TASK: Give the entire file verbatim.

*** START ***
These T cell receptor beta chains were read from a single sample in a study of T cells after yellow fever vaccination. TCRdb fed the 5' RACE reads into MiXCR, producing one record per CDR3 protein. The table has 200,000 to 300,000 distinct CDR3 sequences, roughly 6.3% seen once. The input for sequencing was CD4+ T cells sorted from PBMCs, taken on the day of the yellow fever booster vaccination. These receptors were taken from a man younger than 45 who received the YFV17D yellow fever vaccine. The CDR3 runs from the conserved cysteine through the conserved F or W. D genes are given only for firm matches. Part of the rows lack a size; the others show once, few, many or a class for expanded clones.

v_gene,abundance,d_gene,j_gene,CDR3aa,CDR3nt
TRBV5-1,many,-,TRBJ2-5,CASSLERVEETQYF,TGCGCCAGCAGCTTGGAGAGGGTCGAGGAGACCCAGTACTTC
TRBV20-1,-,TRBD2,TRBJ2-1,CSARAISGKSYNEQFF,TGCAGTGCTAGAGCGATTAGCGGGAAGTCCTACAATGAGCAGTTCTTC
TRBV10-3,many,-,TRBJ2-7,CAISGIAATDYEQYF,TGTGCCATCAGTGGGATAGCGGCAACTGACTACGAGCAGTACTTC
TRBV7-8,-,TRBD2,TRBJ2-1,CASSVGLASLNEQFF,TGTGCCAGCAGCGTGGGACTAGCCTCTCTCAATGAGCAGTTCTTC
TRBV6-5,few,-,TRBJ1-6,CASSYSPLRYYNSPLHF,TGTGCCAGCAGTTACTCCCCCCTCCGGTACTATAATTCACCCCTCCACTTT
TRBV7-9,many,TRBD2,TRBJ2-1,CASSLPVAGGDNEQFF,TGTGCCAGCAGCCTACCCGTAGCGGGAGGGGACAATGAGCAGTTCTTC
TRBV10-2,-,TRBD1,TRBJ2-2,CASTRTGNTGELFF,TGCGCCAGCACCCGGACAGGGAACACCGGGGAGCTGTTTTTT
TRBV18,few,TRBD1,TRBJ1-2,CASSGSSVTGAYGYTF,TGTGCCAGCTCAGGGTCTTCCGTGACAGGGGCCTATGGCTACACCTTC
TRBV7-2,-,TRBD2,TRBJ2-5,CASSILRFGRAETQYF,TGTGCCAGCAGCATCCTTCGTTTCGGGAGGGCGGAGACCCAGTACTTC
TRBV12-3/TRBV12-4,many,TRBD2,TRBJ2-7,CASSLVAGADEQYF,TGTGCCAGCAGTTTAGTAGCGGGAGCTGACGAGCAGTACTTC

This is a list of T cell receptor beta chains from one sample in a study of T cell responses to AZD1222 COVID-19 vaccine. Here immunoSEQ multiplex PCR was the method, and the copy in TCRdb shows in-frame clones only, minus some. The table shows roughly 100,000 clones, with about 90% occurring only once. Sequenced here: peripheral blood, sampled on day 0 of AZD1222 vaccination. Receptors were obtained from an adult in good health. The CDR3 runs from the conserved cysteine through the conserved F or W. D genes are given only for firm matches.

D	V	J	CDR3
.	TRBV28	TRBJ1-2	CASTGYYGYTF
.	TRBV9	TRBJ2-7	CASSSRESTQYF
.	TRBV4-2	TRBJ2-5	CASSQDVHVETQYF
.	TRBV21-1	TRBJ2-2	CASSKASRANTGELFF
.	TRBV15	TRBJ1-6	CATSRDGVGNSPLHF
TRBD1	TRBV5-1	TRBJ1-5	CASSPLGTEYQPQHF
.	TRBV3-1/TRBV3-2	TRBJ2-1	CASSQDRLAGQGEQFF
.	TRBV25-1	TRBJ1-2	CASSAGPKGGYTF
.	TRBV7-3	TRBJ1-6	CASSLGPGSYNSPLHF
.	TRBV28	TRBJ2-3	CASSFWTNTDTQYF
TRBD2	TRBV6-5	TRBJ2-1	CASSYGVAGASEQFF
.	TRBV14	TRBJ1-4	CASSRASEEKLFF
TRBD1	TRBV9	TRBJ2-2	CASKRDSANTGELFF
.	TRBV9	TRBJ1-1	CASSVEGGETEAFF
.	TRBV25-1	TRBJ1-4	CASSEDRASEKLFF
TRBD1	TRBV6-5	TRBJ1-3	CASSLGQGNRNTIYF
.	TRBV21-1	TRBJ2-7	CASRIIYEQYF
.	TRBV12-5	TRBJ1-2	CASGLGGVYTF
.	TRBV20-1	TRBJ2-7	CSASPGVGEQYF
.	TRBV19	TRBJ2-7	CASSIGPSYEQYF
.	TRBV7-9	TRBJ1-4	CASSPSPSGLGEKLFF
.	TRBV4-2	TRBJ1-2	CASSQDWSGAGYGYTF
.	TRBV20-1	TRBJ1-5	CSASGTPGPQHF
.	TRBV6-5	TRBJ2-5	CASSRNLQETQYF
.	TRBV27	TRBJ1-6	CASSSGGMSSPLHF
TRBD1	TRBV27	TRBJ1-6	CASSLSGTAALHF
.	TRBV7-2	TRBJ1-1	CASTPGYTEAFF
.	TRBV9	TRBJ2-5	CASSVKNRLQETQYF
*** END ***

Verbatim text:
These T cell receptor beta chains were read from a single sample in a study of T cells after yellow fever vaccination. TCRdb fed the 5' RACE reads into MiXCR, producing one record per CDR3 protein. The table has 200,000 to 300,000 distinct CDR3 sequences, roughly 6.3% seen once. The input for sequencing was CD4+ T cells sorted from PBMCs, taken on the day of the yellow fever booster vaccination. These receptors were taken from a man younger than 45 who received the YFV17D yellow fever vaccine. The CDR3 runs from the conserved cysteine through the conserved F or W. D genes are given only for firm matches. Part of the rows lack a size; the others show once, few, many or a class for expanded clones.

v_gene,abundance,d_gene,j_gene,CDR3aa,CDR3nt
TRBV5-1,many,-,TRBJ2-5,CASSLERVEETQYF,TGCGCCAGCAGCTTGGAGAGGGTCGAGGAGACCCAGTACTTC
TRBV20-1,-,TRBD2,TRBJ2-1,CSARAISGKSYNEQFF,TGCAGTGCTAGAGCGATTAGCGGGAAGTCCTACAATGAGCAGTTCTTC
TRBV10-3,many,-,TRBJ2-7,CAISGIAATDYEQYF,TGTGCCATCAGTGGGATAGCGGCAACTGACTACGAGCAGTACTTC
TRBV7-8,-,TRBD2,TRBJ2-1,CASSVGLASLNEQFF,TGTGCCAGCAGCGTGGGACTAGCCTCTCTCAATGAGCAGTTCTTC
TRBV6-5,few,-,TRBJ1-6,CASSYSPLRYYNSPLHF,TGTGCCAGCAGTTACTCCCCCCTCCGGTACTATAATTCACCCCTCCACTTT
TRBV7-9,many,TRBD2,TRBJ2-1,CASSLPVAGGDNEQFF,TGTGCCAGCAGCCTACCCGTAGCGGGAGGGGACAATGAGCAGTTCTTC
TRBV10-2,-,TRBD1,TRBJ2-2,CASTRTGNTGELFF,TGCGCCAGCACCCGGACAGGGAACACCGGGGAGCTGTTTTTT
TRBV18,few,TRBD1,TRBJ1-2,CASSGSSVTGAYGYTF,TGTGCCAGCTCAGGGTCTTCCGTGACAGGGGCCTATGGCTACACCTTC
TRBV7-2,-,TRBD2,TRBJ2-5,CASSILRFGRAETQYF,TGTGCCAGCAGCATCCTTCGTTTCGGGAGGGCGGAGACCCAGTACTTC
TRBV12-3/TRBV12-4,many,TRBD2,TRBJ2-7,CASSLVAGADEQYF,TGTGCCAGCAGTTTAGTAGCGGGAGCTGACGAGCAGTACTTC

This is a list of T cell receptor beta chains from one sample in a study of T cell responses to AZD1222 COVID-19 vaccine. Here immunoSEQ multiplex PCR was the method, and the copy in TCRdb shows in-frame clones only, minus some. The table shows roughly 100,000 clones, with about 90% occurring only once. Sequenced here: peripheral blood, sampled on day 0 of AZD1222 vaccination. Receptors were obtained from an adult in good health. The CDR3 runs from the conserved cysteine through the conserved F or W. D genes are given only for firm matches.

D	V	J	CDR3
.	TRBV28	TRBJ1-2	CASTGYYGYTF
.	TRBV9	TRBJ2-7	CASSSRESTQYF
.	TRBV4-2	TRBJ2-5	CASSQDVHVETQYF
.	TRBV21-1	TRBJ2-2	CASSKASRANTGELFF
.	TRBV15	TRBJ1-6	CATSRDGVGNSPLHF
TRBD1	TRBV5-1	TRBJ1-5	CASSPLGTEYQPQHF
.	TRBV3-1/TRBV3-2	TRBJ2-1	CASSQDRLAGQGEQFF
.	TRBV25-1	TRBJ1-2	CASSAGPKGGYTF
.	TRBV7-3	TRBJ1-6	CASSLGPGSYNSPLHF
.	TRBV28	TRBJ2-3	CASSFWTNTDTQYF
TRBD2	TRBV6-5	TRBJ2-1	CASSYGVAGASEQFF
.	TRBV14	TRBJ1-4	CASSRASEEKLFF
TRBD1	TRBV9	TRBJ2-2	CASKRDSANTGELFF
.	TRBV9	TRBJ1-1	CASSVEGGETEAFF
.	TRBV25-1	TRBJ1-4	CASSEDRASEKLFF
TRBD1	TRBV6-5	TRBJ1-3	CASSLGQGNRNTIYF
.	TRBV21-1	TRBJ2-7	CASRIIYEQYF
.	TRBV12-5	TRBJ1-2	CASGLGGVYTF
.	TRBV20-1	TRBJ2-7	CSASPGVGEQYF
.	TRBV19	TRBJ2-7	CASSIGPSYEQYF
.	TRBV7-9	TRBJ1-4	CASSPSPSGLGEKLFF
.	TRBV4-2	TRBJ1-2	CASSQDWSGAGYGYTF
.	TRBV20-1	TRBJ1-5	CSASGTPGPQHF
.	TRBV6-5	TRBJ2-5	CASSRNLQETQYF
.	TRBV27	TRBJ1-6	CASSSGGMSSPLHF
TRBD1	TRBV27	TRBJ1-6	CASSLSGTAALHF
.	TRBV7-2	TRBJ1-1	CASTPGYTEAFF
.	TRBV9	TRBJ2-5	CASSVKNRLQETQYF